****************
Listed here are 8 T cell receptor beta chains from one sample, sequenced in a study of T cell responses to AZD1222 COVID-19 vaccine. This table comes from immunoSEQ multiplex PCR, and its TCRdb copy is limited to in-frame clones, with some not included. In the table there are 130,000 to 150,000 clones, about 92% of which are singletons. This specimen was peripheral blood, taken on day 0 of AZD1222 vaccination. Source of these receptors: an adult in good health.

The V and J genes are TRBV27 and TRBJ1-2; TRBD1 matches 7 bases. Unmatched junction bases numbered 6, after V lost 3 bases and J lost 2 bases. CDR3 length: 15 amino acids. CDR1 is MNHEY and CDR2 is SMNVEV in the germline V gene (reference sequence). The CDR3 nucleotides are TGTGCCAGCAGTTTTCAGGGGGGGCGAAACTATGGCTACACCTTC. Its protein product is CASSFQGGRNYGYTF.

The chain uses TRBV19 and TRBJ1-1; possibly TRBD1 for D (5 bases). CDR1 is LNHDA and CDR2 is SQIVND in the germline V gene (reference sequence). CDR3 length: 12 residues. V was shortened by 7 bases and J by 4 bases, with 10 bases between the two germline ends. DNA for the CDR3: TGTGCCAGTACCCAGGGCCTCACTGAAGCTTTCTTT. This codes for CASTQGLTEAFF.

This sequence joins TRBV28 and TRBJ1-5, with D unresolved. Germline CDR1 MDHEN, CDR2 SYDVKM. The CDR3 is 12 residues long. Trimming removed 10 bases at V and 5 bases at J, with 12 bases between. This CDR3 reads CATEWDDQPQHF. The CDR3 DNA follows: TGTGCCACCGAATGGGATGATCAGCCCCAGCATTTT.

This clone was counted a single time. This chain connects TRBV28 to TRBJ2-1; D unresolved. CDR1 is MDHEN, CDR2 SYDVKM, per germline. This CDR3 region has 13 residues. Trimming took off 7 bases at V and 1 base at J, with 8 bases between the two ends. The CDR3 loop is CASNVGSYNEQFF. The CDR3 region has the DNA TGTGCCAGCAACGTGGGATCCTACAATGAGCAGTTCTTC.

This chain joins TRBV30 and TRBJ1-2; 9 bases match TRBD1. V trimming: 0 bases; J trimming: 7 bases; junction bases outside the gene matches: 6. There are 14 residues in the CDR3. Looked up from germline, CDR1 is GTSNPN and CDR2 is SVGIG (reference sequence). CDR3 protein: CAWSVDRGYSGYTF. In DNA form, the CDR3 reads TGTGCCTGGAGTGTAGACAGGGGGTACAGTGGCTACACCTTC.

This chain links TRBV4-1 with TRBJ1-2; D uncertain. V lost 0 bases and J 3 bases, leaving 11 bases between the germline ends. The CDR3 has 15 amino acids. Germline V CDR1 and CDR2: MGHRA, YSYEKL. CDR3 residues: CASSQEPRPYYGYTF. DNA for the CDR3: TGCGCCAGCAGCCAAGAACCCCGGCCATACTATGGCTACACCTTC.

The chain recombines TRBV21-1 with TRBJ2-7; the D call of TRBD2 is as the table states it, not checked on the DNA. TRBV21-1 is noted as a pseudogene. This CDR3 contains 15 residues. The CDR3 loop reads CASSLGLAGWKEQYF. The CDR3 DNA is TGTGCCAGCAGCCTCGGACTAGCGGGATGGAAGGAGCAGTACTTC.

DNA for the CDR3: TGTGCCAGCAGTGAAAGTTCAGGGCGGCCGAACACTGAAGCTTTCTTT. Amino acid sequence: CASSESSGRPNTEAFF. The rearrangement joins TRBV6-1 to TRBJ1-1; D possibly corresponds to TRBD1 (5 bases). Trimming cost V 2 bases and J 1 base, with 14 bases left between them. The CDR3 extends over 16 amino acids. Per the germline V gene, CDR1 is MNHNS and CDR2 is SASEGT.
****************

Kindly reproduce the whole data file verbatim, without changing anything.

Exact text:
Listed here are 8 T cell receptor beta chains from one sample, sequenced in a study of T cell responses to AZD1222 COVID-19 vaccine. This table comes from immunoSEQ multiplex PCR, and its TCRdb copy is limited to in-frame clones, with some not included. In the table there are 130,000 to 150,000 clones, about 92% of which are singletons. This specimen was peripheral blood, taken on day 0 of AZD1222 vaccination. Source of these receptors: an adult in good health.

The V and J genes are TRBV27 and TRBJ1-2; TRBD1 matches 7 bases. Unmatched junction bases numbered 6, after V lost 3 bases and J lost 2 bases. CDR3 length: 15 amino acids. CDR1 is MNHEY and CDR2 is SMNVEV in the germline V gene (reference sequence). The CDR3 nucleotides are TGTGCCAGCAGTTTTCAGGGGGGGCGAAACTATGGCTACACCTTC. Its protein product is CASSFQGGRNYGYTF.

The chain uses TRBV19 and TRBJ1-1; possibly TRBD1 for D (5 bases). CDR1 is LNHDA and CDR2 is SQIVND in the germline V gene (reference sequence). CDR3 length: 12 residues. V was shortened by 7 bases and J by 4 bases, with 10 bases between the two germline ends. DNA for the CDR3: TGTGCCAGTACCCAGGGCCTCACTGAAGCTTTCTTT. This codes for CASTQGLTEAFF.

This sequence joins TRBV28 and TRBJ1-5, with D unresolved. Germline CDR1 MDHEN, CDR2 SYDVKM. The CDR3 is 12 residues long. Trimming removed 10 bases at V and 5 bases at J, with 12 bases between. This CDR3 reads CATEWDDQPQHF. The CDR3 DNA follows: TGTGCCACCGAATGGGATGATCAGCCCCAGCATTTT.

This clone was counted a single time. This chain connects TRBV28 to TRBJ2-1; D unresolved. CDR1 is MDHEN, CDR2 SYDVKM, per germline. This CDR3 region has 13 residues. Trimming took off 7 bases at V and 1 base at J, with 8 bases between the two ends. The CDR3 loop is CASNVGSYNEQFF. The CDR3 region has the DNA TGTGCCAGCAACGTGGGATCCTACAATGAGCAGTTCTTC.

This chain joins TRBV30 and TRBJ1-2; 9 bases match TRBD1. V trimming: 0 bases; J trimming: 7 bases; junction bases outside the gene matches: 6. There are 14 residues in the CDR3. Looked up from germline, CDR1 is GTSNPN and CDR2 is SVGIG (reference sequence). CDR3 protein: CAWSVDRGYSGYTF. In DNA form, the CDR3 reads TGTGCCTGGAGTGTAGACAGGGGGTACAGTGGCTACACCTTC.

This chain links TRBV4-1 with TRBJ1-2; D uncertain. V lost 0 bases and J 3 bases, leaving 11 bases between the germline ends. The CDR3 has 15 amino acids. Germline V CDR1 and CDR2: MGHRA, YSYEKL. CDR3 residues: CASSQEPRPYYGYTF. DNA for the CDR3: TGCGCCAGCAGCCAAGAACCCCGGCCATACTATGGCTACACCTTC.

The chain recombines TRBV21-1 with TRBJ2-7; the D call of TRBD2 is as the table states it, not checked on the DNA. TRBV21-1 is noted as a pseudogene. This CDR3 contains 15 residues. The CDR3 loop reads CASSLGLAGWKEQYF. The CDR3 DNA is TGTGCCAGCAGCCTCGGACTAGCGGGATGGAAGGAGCAGTACTTC.

DNA for the CDR3: TGTGCCAGCAGTGAAAGTTCAGGGCGGCCGAACACTGAAGCTTTCTTT. Amino acid sequence: CASSESSGRPNTEAFF. The rearrangement joins TRBV6-1 to TRBJ1-1; D possibly corresponds to TRBD1 (5 bases). Trimming cost V 2 bases and J 1 base, with 14 bases left between them. The CDR3 extends over 16 amino acids. Per the germline V gene, CDR1 is MNHNS and CDR2 is SASEGT.